Plaintiff was a milk distributor, which distributed to the Massachusetts area. Plaintiff received milk at 3 separate distribution centers from other milk producers/farmers in the New York area. Plaintiff desired to have and applied for a fourth distribution center in New York, and applied to the relevant state board, which denied his license request. His request was denied on the basis of a regulation stating that a license shall not be granted until the state commissioner was satisfied that the license would further the state of New York’s public interest and would not unduly hamper state competition. Plaintiff sued on the grounds that the law/regulation violated the interstate commerce clause, namely stating that the state law took away power from the federal government to regulate commerce between states.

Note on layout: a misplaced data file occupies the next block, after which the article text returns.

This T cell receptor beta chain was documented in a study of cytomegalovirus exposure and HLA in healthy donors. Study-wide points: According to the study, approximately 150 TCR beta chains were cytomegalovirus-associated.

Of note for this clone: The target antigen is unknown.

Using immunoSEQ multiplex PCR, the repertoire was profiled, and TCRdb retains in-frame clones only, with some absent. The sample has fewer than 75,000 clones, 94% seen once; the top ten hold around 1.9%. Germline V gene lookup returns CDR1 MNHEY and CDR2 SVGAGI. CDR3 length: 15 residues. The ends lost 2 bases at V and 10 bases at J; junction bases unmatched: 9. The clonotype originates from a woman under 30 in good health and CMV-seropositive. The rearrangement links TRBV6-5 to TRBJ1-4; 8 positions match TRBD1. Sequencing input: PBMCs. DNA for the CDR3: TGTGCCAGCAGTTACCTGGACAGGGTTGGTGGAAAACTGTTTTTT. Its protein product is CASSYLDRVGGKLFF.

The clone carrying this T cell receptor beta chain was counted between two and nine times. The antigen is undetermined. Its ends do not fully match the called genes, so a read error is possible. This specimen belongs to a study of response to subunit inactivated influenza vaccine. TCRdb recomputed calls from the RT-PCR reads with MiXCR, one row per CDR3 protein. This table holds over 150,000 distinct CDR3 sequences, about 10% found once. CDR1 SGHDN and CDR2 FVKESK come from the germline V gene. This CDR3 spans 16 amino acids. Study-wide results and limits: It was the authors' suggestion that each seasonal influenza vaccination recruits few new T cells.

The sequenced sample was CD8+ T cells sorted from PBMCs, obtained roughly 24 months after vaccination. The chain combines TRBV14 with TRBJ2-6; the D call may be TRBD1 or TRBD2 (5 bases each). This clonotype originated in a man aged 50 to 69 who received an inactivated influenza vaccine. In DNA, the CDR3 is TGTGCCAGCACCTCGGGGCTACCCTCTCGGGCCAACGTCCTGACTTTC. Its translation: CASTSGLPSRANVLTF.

Whether a state regulation with the primary purpose of protecting the particular state’s public interest that leaves license granting to the discretion of a commissioner violates Congressional power of interstate commerce regulation.
No, reversed, the state law is invalidated. The “practical effect” of the regulation would be to hamper interstate commerce. This is true because Plaintiff distributes his milk between state lines; and the competition between state lines would be necessarily hampered if, for reasons of protecting New York’s particular economic interest, he was further denied a license. The license was denied because of the states protectionist desire to insulate its local market from outside competition. This violates the very purpose of the commerce clause. The states’ general police power does not extend to protectionism; the states may regulate and pass laws for the general public welfare, health, and safety, but not for economic insulation from outside competition.